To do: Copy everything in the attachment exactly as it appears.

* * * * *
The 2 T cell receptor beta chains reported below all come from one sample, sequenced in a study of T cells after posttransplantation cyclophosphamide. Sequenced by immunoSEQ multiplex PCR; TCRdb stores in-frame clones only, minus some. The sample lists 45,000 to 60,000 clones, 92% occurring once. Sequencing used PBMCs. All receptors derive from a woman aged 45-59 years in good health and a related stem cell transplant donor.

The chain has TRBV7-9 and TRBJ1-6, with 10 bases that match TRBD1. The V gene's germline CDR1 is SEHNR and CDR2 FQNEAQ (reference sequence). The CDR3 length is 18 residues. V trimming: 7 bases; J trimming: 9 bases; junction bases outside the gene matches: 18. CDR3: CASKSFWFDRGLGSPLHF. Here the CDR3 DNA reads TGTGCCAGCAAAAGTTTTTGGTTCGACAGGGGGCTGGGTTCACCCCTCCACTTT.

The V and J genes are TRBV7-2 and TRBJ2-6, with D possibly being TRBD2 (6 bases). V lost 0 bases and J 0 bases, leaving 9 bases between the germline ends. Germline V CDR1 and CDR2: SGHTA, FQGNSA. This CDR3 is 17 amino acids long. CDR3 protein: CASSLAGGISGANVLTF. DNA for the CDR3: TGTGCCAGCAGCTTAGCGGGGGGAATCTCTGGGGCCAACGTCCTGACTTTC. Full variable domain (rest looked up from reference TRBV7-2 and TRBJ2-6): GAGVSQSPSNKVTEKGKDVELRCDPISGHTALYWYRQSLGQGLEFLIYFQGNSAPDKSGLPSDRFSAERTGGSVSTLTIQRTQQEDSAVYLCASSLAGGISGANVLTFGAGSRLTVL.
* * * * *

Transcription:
The 2 T cell receptor beta chains reported below all come from one sample, sequenced in a study of T cells after posttransplantation cyclophosphamide. Sequenced by immunoSEQ multiplex PCR; TCRdb stores in-frame clones only, minus some. The sample lists 45,000 to 60,000 clones, 92% occurring once. Sequencing used PBMCs. All receptors derive from a woman aged 45-59 years in good health and a related stem cell transplant donor.

The chain has TRBV7-9 and TRBJ1-6, with 10 bases that match TRBD1. The V gene's germline CDR1 is SEHNR and CDR2 FQNEAQ (reference sequence). The CDR3 length is 18 residues. V trimming: 7 bases; J trimming: 9 bases; junction bases outside the gene matches: 18. CDR3: CASKSFWFDRGLGSPLHF. Here the CDR3 DNA reads TGTGCCAGCAAAAGTTTTTGGTTCGACAGGGGGCTGGGTTCACCCCTCCACTTT.

The V and J genes are TRBV7-2 and TRBJ2-6, with D possibly being TRBD2 (6 bases). V lost 0 bases and J 0 bases, leaving 9 bases between the germline ends. Germline V CDR1 and CDR2: SGHTA, FQGNSA. This CDR3 is 17 amino acids long. CDR3 protein: CASSLAGGISGANVLTF. DNA for the CDR3: TGTGCCAGCAGCTTAGCGGGGGGAATCTCTGGGGCCAACGTCCTGACTTTC. Full variable domain (rest looked up from reference TRBV7-2 and TRBJ2-6): GAGVSQSPSNKVTEKGKDVELRCDPISGHTALYWYRQSLGQGLEFLIYFQGNSAPDKSGLPSDRFSAERTGGSVSTLTIQRTQQEDSAVYLCASSLAGGISGANVLTFGAGSRLTVL.